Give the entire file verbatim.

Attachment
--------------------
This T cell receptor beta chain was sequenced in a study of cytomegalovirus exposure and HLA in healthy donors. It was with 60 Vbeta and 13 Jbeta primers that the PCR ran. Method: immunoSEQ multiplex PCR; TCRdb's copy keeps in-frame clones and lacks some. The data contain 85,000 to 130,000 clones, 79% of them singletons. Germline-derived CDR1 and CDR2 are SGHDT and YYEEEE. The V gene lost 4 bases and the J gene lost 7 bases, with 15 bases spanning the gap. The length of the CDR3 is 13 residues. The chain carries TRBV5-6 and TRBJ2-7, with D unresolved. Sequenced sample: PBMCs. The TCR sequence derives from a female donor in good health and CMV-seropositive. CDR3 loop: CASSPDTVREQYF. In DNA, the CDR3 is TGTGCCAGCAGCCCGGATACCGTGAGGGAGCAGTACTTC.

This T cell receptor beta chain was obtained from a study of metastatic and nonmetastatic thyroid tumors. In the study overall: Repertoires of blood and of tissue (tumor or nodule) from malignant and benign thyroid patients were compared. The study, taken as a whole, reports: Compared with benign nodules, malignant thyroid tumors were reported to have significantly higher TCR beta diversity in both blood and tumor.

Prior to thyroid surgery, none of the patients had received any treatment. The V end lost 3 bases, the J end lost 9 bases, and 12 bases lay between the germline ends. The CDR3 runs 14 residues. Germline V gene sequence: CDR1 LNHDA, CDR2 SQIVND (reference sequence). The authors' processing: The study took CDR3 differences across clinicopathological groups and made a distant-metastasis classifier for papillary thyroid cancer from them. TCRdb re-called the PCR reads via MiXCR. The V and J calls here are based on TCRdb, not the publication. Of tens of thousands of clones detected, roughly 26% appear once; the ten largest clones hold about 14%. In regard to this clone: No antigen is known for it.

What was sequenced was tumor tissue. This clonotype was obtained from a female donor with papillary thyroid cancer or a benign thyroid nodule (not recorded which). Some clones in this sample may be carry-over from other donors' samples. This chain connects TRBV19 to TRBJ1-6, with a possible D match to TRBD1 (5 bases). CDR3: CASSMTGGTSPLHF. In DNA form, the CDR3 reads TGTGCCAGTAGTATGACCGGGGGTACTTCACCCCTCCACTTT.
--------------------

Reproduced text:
This T cell receptor beta chain was sequenced in a study of cytomegalovirus exposure and HLA in healthy donors. It was with 60 Vbeta and 13 Jbeta primers that the PCR ran. Method: immunoSEQ multiplex PCR; TCRdb's copy keeps in-frame clones and lacks some. The data contain 85,000 to 130,000 clones, 79% of them singletons. Germline-derived CDR1 and CDR2 are SGHDT and YYEEEE. The V gene lost 4 bases and the J gene lost 7 bases, with 15 bases spanning the gap. The length of the CDR3 is 13 residues. The chain carries TRBV5-6 and TRBJ2-7, with D unresolved. Sequenced sample: PBMCs. The TCR sequence derives from a female donor in good health and CMV-seropositive. CDR3 loop: CASSPDTVREQYF. In DNA, the CDR3 is TGTGCCAGCAGCCCGGATACCGTGAGGGAGCAGTACTTC.

This T cell receptor beta chain was obtained from a study of metastatic and nonmetastatic thyroid tumors. In the study overall: Repertoires of blood and of tissue (tumor or nodule) from malignant and benign thyroid patients were compared. The study, taken as a whole, reports: Compared with benign nodules, malignant thyroid tumors were reported to have significantly higher TCR beta diversity in both blood and tumor.

Prior to thyroid surgery, none of the patients had received any treatment. The V end lost 3 bases, the J end lost 9 bases, and 12 bases lay between the germline ends. The CDR3 runs 14 residues. Germline V gene sequence: CDR1 LNHDA, CDR2 SQIVND (reference sequence). The authors' processing: The study took CDR3 differences across clinicopathological groups and made a distant-metastasis classifier for papillary thyroid cancer from them. TCRdb re-called the PCR reads via MiXCR. The V and J calls here are based on TCRdb, not the publication. Of tens of thousands of clones detected, roughly 26% appear once; the ten largest clones hold about 14%. In regard to this clone: No antigen is known for it.

What was sequenced was tumor tissue. This clonotype was obtained from a female donor with papillary thyroid cancer or a benign thyroid nodule (not recorded which). Some clones in this sample may be carry-over from other donors' samples. This chain connects TRBV19 to TRBJ1-6, with a possible D match to TRBD1 (5 bases). CDR3: CASSMTGGTSPLHF. In DNA form, the CDR3 reads TGTGCCAGTAGTATGACCGGGGGTACTTCACCCCTCCACTTT.